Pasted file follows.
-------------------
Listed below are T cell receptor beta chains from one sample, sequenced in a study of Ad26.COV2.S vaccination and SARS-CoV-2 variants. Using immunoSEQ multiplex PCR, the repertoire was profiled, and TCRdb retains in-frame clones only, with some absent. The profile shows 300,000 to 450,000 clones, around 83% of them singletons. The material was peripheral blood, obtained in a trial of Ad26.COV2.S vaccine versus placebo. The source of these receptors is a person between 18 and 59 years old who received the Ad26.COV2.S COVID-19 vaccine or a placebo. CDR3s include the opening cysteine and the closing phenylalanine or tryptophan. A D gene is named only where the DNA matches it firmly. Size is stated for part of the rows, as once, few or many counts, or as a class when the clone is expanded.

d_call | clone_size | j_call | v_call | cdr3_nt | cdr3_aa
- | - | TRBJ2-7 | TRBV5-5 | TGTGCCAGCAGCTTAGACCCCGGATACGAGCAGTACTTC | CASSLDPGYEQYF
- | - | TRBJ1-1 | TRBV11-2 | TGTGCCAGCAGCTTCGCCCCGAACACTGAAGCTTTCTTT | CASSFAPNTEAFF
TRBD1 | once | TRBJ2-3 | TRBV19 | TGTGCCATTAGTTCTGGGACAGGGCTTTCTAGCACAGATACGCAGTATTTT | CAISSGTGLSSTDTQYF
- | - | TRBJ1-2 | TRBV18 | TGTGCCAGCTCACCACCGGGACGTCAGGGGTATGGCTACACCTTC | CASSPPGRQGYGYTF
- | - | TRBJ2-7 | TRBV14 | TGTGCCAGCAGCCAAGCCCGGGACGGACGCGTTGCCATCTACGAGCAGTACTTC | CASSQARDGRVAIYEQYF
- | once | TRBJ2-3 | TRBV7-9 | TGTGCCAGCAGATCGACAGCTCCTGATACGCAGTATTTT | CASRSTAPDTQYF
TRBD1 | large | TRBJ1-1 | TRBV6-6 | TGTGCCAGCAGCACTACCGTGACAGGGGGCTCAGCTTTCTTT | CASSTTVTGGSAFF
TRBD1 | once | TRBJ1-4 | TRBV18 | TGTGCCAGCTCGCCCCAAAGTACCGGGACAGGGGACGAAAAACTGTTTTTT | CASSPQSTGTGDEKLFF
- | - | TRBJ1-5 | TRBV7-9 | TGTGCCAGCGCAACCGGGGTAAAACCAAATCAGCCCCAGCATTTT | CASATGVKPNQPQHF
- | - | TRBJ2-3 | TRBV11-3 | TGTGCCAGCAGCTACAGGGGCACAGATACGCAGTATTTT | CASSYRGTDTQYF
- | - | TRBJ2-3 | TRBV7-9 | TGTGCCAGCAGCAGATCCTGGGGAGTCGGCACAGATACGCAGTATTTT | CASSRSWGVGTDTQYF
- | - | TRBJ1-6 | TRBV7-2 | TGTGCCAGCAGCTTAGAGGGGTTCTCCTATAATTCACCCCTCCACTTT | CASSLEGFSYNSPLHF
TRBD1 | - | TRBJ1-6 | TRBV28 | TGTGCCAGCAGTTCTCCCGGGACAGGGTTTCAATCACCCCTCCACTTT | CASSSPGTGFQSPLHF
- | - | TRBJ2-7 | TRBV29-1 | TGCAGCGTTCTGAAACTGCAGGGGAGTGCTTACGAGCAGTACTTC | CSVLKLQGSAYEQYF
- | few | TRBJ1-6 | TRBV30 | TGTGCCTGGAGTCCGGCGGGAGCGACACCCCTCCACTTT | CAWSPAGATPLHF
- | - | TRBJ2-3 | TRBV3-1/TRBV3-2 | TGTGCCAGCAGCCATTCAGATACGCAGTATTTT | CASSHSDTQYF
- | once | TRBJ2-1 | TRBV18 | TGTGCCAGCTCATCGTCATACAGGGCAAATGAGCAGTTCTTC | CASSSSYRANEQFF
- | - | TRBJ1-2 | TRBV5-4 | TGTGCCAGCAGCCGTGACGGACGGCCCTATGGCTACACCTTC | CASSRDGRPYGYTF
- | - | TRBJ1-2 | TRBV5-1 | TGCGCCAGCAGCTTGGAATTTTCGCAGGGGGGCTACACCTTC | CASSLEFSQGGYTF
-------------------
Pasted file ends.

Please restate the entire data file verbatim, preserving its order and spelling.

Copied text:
Listed below are T cell receptor beta chains from one sample, sequenced in a study of Ad26.COV2.S vaccination and SARS-CoV-2 variants. Using immunoSEQ multiplex PCR, the repertoire was profiled, and TCRdb retains in-frame clones only, with some absent. The profile shows 300,000 to 450,000 clones, around 83% of them singletons. The material was peripheral blood, obtained in a trial of Ad26.COV2.S vaccine versus placebo. The source of these receptors is a person between 18 and 59 years old who received the Ad26.COV2.S COVID-19 vaccine or a placebo. CDR3s include the opening cysteine and the closing phenylalanine or tryptophan. A D gene is named only where the DNA matches it firmly. Size is stated for part of the rows, as once, few or many counts, or as a class when the clone is expanded.

d_call | clone_size | j_call | v_call | cdr3_nt | cdr3_aa
- | - | TRBJ2-7 | TRBV5-5 | TGTGCCAGCAGCTTAGACCCCGGATACGAGCAGTACTTC | CASSLDPGYEQYF
- | - | TRBJ1-1 | TRBV11-2 | TGTGCCAGCAGCTTCGCCCCGAACACTGAAGCTTTCTTT | CASSFAPNTEAFF
TRBD1 | once | TRBJ2-3 | TRBV19 | TGTGCCATTAGTTCTGGGACAGGGCTTTCTAGCACAGATACGCAGTATTTT | CAISSGTGLSSTDTQYF
- | - | TRBJ1-2 | TRBV18 | TGTGCCAGCTCACCACCGGGACGTCAGGGGTATGGCTACACCTTC | CASSPPGRQGYGYTF
- | - | TRBJ2-7 | TRBV14 | TGTGCCAGCAGCCAAGCCCGGGACGGACGCGTTGCCATCTACGAGCAGTACTTC | CASSQARDGRVAIYEQYF
- | once | TRBJ2-3 | TRBV7-9 | TGTGCCAGCAGATCGACAGCTCCTGATACGCAGTATTTT | CASRSTAPDTQYF
TRBD1 | large | TRBJ1-1 | TRBV6-6 | TGTGCCAGCAGCACTACCGTGACAGGGGGCTCAGCTTTCTTT | CASSTTVTGGSAFF
TRBD1 | once | TRBJ1-4 | TRBV18 | TGTGCCAGCTCGCCCCAAAGTACCGGGACAGGGGACGAAAAACTGTTTTTT | CASSPQSTGTGDEKLFF
- | - | TRBJ1-5 | TRBV7-9 | TGTGCCAGCGCAACCGGGGTAAAACCAAATCAGCCCCAGCATTTT | CASATGVKPNQPQHF
- | - | TRBJ2-3 | TRBV11-3 | TGTGCCAGCAGCTACAGGGGCACAGATACGCAGTATTTT | CASSYRGTDTQYF
- | - | TRBJ2-3 | TRBV7-9 | TGTGCCAGCAGCAGATCCTGGGGAGTCGGCACAGATACGCAGTATTTT | CASSRSWGVGTDTQYF
- | - | TRBJ1-6 | TRBV7-2 | TGTGCCAGCAGCTTAGAGGGGTTCTCCTATAATTCACCCCTCCACTTT | CASSLEGFSYNSPLHF
TRBD1 | - | TRBJ1-6 | TRBV28 | TGTGCCAGCAGTTCTCCCGGGACAGGGTTTCAATCACCCCTCCACTTT | CASSSPGTGFQSPLHF
- | - | TRBJ2-7 | TRBV29-1 | TGCAGCGTTCTGAAACTGCAGGGGAGTGCTTACGAGCAGTACTTC | CSVLKLQGSAYEQYF
- | few | TRBJ1-6 | TRBV30 | TGTGCCTGGAGTCCGGCGGGAGCGACACCCCTCCACTTT | CAWSPAGATPLHF
- | - | TRBJ2-3 | TRBV3-1/TRBV3-2 | TGTGCCAGCAGCCATTCAGATACGCAGTATTTT | CASSHSDTQYF
- | once | TRBJ2-1 | TRBV18 | TGTGCCAGCTCATCGTCATACAGGGCAAATGAGCAGTTCTTC | CASSSSYRANEQFF
- | - | TRBJ1-2 | TRBV5-4 | TGTGCCAGCAGCCGTGACGGACGGCCCTATGGCTACACCTTC | CASSRDGRPYGYTF
- | - | TRBJ1-2 | TRBV5-1 | TGCGCCAGCAGCTTGGAATTTTCGCAGGGGGGCTACACCTTC | CASSLEFSQGGYTF